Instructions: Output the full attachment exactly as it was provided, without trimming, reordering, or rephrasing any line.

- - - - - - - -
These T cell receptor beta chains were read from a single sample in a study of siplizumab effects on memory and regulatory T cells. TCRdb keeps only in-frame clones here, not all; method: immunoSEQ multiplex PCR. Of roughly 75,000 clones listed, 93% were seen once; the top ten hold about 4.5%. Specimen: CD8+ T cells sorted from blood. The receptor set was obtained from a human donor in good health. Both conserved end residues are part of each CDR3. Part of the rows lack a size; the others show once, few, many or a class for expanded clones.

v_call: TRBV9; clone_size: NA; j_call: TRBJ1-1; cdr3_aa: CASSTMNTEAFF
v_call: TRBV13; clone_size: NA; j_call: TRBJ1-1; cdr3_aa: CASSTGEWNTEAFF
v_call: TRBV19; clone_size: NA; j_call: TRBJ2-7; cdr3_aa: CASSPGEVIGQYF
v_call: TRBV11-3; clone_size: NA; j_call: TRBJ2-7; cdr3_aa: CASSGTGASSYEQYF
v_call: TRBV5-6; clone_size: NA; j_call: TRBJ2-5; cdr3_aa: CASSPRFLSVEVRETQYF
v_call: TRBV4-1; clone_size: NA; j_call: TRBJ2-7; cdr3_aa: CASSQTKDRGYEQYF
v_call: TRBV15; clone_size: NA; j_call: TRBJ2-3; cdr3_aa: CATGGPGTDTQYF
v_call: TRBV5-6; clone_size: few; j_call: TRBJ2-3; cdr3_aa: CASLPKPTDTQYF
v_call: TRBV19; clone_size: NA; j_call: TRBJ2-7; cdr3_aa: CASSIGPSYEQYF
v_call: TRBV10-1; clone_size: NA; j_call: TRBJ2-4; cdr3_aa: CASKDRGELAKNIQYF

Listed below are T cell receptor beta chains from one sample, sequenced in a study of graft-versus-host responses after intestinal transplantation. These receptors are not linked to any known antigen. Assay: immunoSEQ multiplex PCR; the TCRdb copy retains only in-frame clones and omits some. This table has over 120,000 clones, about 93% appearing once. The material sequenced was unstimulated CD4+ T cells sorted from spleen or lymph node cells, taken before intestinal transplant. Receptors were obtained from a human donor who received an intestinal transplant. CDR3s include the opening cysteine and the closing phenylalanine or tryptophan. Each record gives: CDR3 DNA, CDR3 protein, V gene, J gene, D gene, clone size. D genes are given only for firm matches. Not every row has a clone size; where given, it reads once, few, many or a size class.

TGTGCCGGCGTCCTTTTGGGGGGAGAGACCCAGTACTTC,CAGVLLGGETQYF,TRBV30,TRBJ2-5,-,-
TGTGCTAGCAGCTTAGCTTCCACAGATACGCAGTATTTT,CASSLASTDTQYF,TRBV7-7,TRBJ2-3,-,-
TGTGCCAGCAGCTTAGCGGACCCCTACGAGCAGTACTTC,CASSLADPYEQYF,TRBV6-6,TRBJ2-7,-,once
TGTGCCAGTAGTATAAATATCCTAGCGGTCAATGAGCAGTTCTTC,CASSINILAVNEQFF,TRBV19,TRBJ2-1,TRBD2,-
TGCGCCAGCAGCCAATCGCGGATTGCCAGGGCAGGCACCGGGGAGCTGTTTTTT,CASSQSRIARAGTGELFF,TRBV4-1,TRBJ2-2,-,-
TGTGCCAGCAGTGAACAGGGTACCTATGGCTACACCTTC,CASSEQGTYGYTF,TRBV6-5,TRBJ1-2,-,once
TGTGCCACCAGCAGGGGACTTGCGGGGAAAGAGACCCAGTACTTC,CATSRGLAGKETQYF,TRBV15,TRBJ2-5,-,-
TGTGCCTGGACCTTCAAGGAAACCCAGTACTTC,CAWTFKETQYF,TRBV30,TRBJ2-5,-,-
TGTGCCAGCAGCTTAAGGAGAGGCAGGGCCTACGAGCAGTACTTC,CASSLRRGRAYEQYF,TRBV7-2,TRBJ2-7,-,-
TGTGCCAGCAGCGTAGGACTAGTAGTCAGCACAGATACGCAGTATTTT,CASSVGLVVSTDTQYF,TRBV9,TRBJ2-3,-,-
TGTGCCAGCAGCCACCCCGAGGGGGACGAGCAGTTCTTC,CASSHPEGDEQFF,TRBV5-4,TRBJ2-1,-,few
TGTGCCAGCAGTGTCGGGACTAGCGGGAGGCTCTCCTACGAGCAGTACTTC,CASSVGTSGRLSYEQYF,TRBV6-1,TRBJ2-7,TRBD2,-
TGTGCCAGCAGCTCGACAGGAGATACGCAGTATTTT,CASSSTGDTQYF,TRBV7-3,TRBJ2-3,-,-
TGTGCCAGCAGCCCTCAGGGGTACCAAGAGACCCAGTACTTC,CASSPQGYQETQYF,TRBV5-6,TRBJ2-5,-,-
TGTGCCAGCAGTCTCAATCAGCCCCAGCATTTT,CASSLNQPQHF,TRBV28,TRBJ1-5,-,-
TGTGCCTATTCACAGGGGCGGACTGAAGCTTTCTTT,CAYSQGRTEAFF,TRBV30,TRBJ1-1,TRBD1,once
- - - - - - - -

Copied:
These T cell receptor beta chains were read from a single sample in a study of siplizumab effects on memory and regulatory T cells. TCRdb keeps only in-frame clones here, not all; method: immunoSEQ multiplex PCR. Of roughly 75,000 clones listed, 93% were seen once; the top ten hold about 4.5%. Specimen: CD8+ T cells sorted from blood. The receptor set was obtained from a human donor in good health. Both conserved end residues are part of each CDR3. Part of the rows lack a size; the others show once, few, many or a class for expanded clones.

v_call: TRBV9; clone_size: NA; j_call: TRBJ1-1; cdr3_aa: CASSTMNTEAFF
v_call: TRBV13; clone_size: NA; j_call: TRBJ1-1; cdr3_aa: CASSTGEWNTEAFF
v_call: TRBV19; clone_size: NA; j_call: TRBJ2-7; cdr3_aa: CASSPGEVIGQYF
v_call: TRBV11-3; clone_size: NA; j_call: TRBJ2-7; cdr3_aa: CASSGTGASSYEQYF
v_call: TRBV5-6; clone_size: NA; j_call: TRBJ2-5; cdr3_aa: CASSPRFLSVEVRETQYF
v_call: TRBV4-1; clone_size: NA; j_call: TRBJ2-7; cdr3_aa: CASSQTKDRGYEQYF
v_call: TRBV15; clone_size: NA; j_call: TRBJ2-3; cdr3_aa: CATGGPGTDTQYF
v_call: TRBV5-6; clone_size: few; j_call: TRBJ2-3; cdr3_aa: CASLPKPTDTQYF
v_call: TRBV19; clone_size: NA; j_call: TRBJ2-7; cdr3_aa: CASSIGPSYEQYF
v_call: TRBV10-1; clone_size: NA; j_call: TRBJ2-4; cdr3_aa: CASKDRGELAKNIQYF

Listed below are T cell receptor beta chains from one sample, sequenced in a study of graft-versus-host responses after intestinal transplantation. These receptors are not linked to any known antigen. Assay: immunoSEQ multiplex PCR; the TCRdb copy retains only in-frame clones and omits some. This table has over 120,000 clones, about 93% appearing once. The material sequenced was unstimulated CD4+ T cells sorted from spleen or lymph node cells, taken before intestinal transplant. Receptors were obtained from a human donor who received an intestinal transplant. CDR3s include the opening cysteine and the closing phenylalanine or tryptophan. Each record gives: CDR3 DNA, CDR3 protein, V gene, J gene, D gene, clone size. D genes are given only for firm matches. Not every row has a clone size; where given, it reads once, few, many or a size class.

TGTGCCGGCGTCCTTTTGGGGGGAGAGACCCAGTACTTC,CAGVLLGGETQYF,TRBV30,TRBJ2-5,-,-
TGTGCTAGCAGCTTAGCTTCCACAGATACGCAGTATTTT,CASSLASTDTQYF,TRBV7-7,TRBJ2-3,-,-
TGTGCCAGCAGCTTAGCGGACCCCTACGAGCAGTACTTC,CASSLADPYEQYF,TRBV6-6,TRBJ2-7,-,once
TGTGCCAGTAGTATAAATATCCTAGCGGTCAATGAGCAGTTCTTC,CASSINILAVNEQFF,TRBV19,TRBJ2-1,TRBD2,-
TGCGCCAGCAGCCAATCGCGGATTGCCAGGGCAGGCACCGGGGAGCTGTTTTTT,CASSQSRIARAGTGELFF,TRBV4-1,TRBJ2-2,-,-
TGTGCCAGCAGTGAACAGGGTACCTATGGCTACACCTTC,CASSEQGTYGYTF,TRBV6-5,TRBJ1-2,-,once
TGTGCCACCAGCAGGGGACTTGCGGGGAAAGAGACCCAGTACTTC,CATSRGLAGKETQYF,TRBV15,TRBJ2-5,-,-
TGTGCCTGGACCTTCAAGGAAACCCAGTACTTC,CAWTFKETQYF,TRBV30,TRBJ2-5,-,-
TGTGCCAGCAGCTTAAGGAGAGGCAGGGCCTACGAGCAGTACTTC,CASSLRRGRAYEQYF,TRBV7-2,TRBJ2-7,-,-
TGTGCCAGCAGCGTAGGACTAGTAGTCAGCACAGATACGCAGTATTTT,CASSVGLVVSTDTQYF,TRBV9,TRBJ2-3,-,-
TGTGCCAGCAGCCACCCCGAGGGGGACGAGCAGTTCTTC,CASSHPEGDEQFF,TRBV5-4,TRBJ2-1,-,few
TGTGCCAGCAGTGTCGGGACTAGCGGGAGGCTCTCCTACGAGCAGTACTTC,CASSVGTSGRLSYEQYF,TRBV6-1,TRBJ2-7,TRBD2,-
TGTGCCAGCAGCTCGACAGGAGATACGCAGTATTTT,CASSSTGDTQYF,TRBV7-3,TRBJ2-3,-,-
TGTGCCAGCAGCCCTCAGGGGTACCAAGAGACCCAGTACTTC,CASSPQGYQETQYF,TRBV5-6,TRBJ2-5,-,-
TGTGCCAGCAGTCTCAATCAGCCCCAGCATTTT,CASSLNQPQHF,TRBV28,TRBJ1-5,-,-
TGTGCCTATTCACAGGGGCGGACTGAAGCTTTCTTT,CAYSQGRTEAFF,TRBV30,TRBJ1-1,TRBD1,once